Document Type



Master of Arts



Date of Defense


Graduate Advisor

Billy Dunaway, Ph. D


Lauren Olin, Ph.D

Eric Wiland, Ph.D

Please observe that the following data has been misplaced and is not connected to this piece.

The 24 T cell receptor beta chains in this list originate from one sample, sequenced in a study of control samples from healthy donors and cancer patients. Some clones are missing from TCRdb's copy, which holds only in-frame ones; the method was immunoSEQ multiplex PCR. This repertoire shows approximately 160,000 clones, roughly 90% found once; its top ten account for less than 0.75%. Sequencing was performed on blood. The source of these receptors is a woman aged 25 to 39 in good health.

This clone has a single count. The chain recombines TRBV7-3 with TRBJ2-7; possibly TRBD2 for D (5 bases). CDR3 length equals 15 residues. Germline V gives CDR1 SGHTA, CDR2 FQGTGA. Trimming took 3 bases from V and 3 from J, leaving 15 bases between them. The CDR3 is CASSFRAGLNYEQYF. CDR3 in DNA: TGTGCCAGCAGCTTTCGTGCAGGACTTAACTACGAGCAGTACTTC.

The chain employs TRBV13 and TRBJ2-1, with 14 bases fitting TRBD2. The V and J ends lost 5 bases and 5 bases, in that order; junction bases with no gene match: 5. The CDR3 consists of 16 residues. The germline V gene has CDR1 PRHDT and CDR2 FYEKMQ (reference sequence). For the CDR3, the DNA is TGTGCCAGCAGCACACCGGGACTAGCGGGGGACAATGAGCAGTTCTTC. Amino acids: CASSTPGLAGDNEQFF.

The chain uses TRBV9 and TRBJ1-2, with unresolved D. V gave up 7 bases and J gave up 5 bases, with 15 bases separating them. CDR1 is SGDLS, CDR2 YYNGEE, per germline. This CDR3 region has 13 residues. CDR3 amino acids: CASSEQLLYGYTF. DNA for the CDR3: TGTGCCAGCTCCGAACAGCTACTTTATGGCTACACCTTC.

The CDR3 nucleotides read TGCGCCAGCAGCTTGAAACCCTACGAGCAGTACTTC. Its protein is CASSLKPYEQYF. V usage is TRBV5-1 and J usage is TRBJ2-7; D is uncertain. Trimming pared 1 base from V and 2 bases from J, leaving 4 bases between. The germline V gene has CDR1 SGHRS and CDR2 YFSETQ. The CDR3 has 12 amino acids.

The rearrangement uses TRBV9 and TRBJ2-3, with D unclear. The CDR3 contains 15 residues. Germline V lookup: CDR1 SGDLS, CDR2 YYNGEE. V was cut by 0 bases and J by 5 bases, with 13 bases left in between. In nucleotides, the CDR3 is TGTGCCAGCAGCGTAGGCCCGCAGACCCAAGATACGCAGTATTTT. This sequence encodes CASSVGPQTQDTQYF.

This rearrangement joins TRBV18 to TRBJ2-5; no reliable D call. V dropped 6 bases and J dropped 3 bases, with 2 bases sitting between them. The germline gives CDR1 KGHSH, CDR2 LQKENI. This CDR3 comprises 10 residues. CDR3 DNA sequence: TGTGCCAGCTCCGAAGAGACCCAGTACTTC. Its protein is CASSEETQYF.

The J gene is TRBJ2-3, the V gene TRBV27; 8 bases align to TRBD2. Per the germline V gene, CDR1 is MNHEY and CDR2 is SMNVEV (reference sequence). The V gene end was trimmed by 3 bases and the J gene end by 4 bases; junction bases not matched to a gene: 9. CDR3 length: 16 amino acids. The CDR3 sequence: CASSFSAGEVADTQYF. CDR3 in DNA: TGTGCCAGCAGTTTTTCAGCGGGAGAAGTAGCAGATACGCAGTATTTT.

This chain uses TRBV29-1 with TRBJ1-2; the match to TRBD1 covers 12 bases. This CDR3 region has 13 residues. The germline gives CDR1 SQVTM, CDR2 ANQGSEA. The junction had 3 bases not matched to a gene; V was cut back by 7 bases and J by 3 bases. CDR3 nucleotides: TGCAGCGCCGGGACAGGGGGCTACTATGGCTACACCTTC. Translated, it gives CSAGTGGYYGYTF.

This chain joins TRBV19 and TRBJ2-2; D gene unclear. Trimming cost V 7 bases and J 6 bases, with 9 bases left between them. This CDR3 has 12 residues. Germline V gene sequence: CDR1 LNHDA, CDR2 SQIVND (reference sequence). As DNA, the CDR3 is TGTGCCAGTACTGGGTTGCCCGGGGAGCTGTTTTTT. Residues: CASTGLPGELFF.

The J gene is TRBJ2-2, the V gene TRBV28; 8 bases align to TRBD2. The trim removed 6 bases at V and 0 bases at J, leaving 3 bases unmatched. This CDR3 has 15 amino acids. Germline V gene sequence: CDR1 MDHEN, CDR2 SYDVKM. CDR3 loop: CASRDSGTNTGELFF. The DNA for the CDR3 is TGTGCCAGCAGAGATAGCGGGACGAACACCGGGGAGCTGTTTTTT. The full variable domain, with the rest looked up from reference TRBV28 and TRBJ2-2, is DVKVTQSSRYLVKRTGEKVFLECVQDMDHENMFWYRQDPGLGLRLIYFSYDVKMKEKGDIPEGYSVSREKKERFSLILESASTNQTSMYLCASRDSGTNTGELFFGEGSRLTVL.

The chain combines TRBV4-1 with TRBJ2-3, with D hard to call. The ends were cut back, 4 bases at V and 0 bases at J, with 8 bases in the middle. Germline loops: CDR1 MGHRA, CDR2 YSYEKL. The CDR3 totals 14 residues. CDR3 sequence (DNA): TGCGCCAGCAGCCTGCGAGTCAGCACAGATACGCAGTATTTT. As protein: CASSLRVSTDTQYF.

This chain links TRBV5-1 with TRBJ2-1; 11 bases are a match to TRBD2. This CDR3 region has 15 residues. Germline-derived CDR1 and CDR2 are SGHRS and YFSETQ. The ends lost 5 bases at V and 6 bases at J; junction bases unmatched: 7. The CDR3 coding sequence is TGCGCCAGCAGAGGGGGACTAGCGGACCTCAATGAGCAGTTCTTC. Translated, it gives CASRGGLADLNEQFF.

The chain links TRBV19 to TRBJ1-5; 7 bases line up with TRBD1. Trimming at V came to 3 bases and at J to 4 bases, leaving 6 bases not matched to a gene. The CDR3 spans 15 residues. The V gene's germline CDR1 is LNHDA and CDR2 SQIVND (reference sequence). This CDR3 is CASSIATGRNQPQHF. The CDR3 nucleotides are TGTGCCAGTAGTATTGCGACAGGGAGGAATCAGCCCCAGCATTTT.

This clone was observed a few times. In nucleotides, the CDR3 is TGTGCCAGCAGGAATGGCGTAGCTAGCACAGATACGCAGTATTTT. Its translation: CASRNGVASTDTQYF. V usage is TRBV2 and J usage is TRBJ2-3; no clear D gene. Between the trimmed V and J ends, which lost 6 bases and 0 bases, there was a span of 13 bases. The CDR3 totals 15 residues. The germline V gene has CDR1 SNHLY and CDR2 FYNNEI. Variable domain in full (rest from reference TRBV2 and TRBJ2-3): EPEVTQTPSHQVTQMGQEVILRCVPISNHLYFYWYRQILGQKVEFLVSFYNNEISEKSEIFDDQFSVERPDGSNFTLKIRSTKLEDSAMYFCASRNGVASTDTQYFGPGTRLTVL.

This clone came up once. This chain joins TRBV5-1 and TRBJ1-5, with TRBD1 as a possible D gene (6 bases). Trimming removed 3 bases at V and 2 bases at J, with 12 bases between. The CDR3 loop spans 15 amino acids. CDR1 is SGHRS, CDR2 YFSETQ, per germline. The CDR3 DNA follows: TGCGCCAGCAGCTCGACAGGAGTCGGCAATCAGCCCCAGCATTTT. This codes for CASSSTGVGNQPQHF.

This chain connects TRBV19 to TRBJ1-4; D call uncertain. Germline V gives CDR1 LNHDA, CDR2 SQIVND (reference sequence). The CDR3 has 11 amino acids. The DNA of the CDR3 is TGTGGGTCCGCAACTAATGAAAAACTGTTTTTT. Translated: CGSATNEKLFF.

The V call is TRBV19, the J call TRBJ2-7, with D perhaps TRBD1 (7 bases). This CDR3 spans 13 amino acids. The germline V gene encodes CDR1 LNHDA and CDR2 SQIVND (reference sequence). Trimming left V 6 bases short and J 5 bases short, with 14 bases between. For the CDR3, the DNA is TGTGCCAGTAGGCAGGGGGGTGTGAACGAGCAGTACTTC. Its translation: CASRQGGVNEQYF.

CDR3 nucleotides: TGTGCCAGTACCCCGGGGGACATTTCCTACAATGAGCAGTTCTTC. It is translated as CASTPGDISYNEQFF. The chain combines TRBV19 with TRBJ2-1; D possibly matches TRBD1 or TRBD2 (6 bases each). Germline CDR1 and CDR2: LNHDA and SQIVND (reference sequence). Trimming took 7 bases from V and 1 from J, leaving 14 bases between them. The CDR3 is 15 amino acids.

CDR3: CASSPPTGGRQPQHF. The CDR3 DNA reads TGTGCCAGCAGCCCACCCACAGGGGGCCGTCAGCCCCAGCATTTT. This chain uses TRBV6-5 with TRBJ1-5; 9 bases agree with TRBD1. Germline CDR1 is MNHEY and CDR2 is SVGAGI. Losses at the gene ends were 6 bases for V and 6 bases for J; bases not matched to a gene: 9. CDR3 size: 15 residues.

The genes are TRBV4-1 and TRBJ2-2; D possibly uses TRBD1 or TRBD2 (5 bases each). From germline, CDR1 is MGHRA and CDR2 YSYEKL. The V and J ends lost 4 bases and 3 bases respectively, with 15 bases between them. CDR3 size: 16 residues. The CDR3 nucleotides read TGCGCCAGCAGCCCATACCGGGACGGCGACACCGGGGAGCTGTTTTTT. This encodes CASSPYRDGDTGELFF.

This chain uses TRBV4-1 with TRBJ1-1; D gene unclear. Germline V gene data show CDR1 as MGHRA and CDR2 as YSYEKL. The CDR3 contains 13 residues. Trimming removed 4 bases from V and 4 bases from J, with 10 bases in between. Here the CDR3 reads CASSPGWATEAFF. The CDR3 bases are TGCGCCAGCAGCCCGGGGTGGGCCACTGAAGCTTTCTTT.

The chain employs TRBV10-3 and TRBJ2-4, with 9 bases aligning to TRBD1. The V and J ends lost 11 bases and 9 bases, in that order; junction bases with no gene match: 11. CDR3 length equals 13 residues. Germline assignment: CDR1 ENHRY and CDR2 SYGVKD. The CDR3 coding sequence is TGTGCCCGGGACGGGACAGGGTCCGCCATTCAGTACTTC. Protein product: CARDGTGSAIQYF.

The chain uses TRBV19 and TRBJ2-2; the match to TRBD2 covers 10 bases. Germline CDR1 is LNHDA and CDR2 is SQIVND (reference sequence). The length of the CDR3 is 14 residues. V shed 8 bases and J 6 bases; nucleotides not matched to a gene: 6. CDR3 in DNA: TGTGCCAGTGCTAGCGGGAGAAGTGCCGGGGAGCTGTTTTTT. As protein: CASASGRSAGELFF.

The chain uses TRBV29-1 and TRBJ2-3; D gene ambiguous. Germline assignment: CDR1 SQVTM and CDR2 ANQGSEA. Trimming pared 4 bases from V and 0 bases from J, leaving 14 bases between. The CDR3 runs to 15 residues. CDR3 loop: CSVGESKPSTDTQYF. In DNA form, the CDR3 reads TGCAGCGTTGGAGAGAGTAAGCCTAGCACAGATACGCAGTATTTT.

Evolutionary debunking arguments assume that morality could, conceptually speaking, be about anything. A response to this contention is that there are some moral conceptual truths which counter assertions that we could be in error about basic moral truths. According to proponents of moral conceptual truths, some things, by definition, cannot count as moral. Putative moral conceptual truths, such as “stealing is wrong,” are thought to enjoy a privileged epistemic status because anyone who denies them forfeits their ability to engage in competent moral reasoning. This paper explores whether moral conceptual truths can offer a satisfactory response to the debunkers’ premise that morality could conceptually be about anything. This paper clarifies epistemic safety and explains how safety should be understood as a basic consideration in any theory of knowledge. A plausible theory of the evolution of human morality and acquisition of moral concepts is outlined. Based on this evolutionary account, three scenarios are provided which demonstrate how our moral concepts could have easily differed from the ones we actually have. Based on this result, the author concludes that moral conceptual truths do not meet safety conditions and thus do not constitute a successful response to the debunker’s premise that morality could be about anything.